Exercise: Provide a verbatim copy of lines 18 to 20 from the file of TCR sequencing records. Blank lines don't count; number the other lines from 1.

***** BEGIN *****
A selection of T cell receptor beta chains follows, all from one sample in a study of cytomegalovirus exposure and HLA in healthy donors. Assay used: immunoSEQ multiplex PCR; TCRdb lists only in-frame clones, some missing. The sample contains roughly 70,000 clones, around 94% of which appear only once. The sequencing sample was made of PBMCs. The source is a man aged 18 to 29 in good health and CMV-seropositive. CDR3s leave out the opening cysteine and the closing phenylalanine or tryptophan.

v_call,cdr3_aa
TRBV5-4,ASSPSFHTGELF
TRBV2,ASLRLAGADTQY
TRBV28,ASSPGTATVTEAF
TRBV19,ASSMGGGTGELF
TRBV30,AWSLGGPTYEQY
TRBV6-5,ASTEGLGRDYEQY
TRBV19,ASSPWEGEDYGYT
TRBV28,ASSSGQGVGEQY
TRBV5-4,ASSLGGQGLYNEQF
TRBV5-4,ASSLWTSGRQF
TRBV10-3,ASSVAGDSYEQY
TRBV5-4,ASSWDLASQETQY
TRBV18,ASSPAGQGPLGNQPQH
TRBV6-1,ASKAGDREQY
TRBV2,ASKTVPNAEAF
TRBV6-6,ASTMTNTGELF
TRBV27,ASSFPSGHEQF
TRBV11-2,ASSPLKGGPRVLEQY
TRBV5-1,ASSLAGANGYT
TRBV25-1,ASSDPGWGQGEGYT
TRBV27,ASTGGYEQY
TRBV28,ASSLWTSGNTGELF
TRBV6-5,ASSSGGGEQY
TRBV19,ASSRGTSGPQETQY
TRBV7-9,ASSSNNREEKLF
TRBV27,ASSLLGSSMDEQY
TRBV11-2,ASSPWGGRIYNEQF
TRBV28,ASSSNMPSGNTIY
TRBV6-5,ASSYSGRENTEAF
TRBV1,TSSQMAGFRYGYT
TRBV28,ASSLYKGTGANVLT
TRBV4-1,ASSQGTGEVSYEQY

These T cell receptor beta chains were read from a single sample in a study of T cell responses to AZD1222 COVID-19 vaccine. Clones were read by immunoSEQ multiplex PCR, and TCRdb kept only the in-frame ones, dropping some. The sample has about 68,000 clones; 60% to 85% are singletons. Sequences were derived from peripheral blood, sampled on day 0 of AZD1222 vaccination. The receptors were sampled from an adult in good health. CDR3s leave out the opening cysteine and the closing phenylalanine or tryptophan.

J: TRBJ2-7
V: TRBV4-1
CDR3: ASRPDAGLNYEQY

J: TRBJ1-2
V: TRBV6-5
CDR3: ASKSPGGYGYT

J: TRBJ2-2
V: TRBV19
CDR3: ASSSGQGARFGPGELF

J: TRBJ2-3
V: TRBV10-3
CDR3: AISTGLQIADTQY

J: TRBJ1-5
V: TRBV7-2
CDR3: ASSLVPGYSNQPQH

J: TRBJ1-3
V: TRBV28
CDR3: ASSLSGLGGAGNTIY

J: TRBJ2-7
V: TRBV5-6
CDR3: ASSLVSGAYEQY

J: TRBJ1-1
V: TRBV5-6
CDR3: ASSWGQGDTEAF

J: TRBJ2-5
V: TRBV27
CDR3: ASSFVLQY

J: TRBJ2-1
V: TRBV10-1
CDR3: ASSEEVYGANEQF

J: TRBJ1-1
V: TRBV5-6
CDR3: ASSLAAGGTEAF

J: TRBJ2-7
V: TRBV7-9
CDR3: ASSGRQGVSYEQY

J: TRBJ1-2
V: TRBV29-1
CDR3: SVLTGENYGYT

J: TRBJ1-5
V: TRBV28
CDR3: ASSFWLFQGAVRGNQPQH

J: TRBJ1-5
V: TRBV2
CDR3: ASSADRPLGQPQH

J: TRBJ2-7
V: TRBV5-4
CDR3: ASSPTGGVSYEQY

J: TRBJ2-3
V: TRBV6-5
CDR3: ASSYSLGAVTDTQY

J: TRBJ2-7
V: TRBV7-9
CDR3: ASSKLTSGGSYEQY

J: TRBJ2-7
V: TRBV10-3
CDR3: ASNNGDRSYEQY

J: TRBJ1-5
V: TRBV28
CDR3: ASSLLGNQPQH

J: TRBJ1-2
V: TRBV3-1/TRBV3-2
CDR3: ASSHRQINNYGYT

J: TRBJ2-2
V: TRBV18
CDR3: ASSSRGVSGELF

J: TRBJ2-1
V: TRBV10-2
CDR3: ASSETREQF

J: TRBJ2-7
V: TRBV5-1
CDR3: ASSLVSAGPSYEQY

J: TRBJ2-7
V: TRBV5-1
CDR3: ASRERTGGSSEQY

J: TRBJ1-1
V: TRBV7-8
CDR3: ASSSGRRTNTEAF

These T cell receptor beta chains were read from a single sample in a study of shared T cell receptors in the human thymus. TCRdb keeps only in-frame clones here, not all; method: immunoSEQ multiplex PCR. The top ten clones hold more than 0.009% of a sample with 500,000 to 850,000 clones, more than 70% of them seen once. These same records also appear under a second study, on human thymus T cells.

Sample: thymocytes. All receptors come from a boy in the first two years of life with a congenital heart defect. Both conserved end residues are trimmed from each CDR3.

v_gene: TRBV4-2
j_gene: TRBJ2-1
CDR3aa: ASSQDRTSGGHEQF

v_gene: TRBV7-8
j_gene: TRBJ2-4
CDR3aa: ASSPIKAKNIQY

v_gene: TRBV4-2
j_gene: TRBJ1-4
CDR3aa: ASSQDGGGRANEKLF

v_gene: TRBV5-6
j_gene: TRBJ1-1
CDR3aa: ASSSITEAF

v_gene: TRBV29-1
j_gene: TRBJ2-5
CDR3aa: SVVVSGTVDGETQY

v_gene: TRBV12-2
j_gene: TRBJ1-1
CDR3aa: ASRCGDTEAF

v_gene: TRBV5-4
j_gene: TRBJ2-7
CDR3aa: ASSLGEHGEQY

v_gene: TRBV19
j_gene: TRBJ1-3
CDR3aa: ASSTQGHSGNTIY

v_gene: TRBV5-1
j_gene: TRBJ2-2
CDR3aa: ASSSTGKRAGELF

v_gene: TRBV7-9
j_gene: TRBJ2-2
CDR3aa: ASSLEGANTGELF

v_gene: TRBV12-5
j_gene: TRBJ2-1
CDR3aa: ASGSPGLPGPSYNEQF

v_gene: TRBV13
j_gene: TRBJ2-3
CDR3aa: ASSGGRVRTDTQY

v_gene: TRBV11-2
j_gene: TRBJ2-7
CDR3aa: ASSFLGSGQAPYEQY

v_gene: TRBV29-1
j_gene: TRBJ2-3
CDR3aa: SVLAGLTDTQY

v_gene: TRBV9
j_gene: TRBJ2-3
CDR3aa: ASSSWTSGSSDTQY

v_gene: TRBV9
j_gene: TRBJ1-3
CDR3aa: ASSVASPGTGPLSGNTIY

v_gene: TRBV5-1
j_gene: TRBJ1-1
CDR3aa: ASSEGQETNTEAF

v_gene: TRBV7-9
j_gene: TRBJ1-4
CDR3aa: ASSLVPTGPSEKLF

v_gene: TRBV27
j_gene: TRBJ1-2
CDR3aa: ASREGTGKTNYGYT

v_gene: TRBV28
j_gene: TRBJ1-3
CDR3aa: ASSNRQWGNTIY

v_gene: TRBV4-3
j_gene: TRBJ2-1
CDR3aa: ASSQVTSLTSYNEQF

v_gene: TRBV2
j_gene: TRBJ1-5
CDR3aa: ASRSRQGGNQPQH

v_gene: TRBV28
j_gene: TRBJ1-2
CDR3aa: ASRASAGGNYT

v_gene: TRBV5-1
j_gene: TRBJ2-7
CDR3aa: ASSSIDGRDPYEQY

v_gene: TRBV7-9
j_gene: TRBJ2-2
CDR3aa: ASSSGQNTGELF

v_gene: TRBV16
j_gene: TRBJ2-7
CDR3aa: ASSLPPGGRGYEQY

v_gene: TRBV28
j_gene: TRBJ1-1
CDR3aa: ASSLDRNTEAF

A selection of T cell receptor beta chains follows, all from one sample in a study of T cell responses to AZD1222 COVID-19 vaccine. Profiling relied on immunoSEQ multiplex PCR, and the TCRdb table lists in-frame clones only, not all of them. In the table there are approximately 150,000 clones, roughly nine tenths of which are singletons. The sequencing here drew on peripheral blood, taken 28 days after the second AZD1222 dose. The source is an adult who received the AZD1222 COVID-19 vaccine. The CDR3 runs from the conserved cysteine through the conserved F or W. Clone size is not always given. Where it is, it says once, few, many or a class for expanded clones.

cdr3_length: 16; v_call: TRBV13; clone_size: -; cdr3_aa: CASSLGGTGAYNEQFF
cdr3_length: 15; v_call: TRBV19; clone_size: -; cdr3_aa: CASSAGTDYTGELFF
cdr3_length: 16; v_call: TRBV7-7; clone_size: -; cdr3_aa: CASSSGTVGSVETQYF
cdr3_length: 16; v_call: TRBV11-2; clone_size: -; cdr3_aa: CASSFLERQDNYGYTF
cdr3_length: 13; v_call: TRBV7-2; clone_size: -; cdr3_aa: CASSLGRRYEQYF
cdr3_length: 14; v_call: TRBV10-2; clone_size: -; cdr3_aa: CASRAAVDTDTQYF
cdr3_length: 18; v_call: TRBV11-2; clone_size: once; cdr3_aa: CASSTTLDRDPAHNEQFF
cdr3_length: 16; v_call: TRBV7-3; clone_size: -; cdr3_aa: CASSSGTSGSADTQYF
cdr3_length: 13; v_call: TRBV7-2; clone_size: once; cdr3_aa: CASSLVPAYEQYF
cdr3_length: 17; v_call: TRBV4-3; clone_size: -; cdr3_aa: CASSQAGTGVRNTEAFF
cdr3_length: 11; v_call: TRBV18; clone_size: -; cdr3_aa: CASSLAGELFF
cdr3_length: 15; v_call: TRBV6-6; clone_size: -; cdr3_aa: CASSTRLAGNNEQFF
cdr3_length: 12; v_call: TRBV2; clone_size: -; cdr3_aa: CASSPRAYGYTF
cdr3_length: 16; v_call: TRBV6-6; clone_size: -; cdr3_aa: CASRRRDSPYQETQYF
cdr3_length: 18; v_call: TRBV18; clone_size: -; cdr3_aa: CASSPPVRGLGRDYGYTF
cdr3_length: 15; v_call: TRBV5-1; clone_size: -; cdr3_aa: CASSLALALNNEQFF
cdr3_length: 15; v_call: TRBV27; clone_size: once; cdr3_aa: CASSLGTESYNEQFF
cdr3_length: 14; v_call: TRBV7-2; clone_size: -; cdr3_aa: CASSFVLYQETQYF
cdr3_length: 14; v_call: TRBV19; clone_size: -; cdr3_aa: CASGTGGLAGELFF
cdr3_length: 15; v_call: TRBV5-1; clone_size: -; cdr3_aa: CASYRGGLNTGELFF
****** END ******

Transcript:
TRBV6-6,ASTMTNTGELF
TRBV27,ASSFPSGHEQF
TRBV11-2,ASSPLKGGPRVLEQY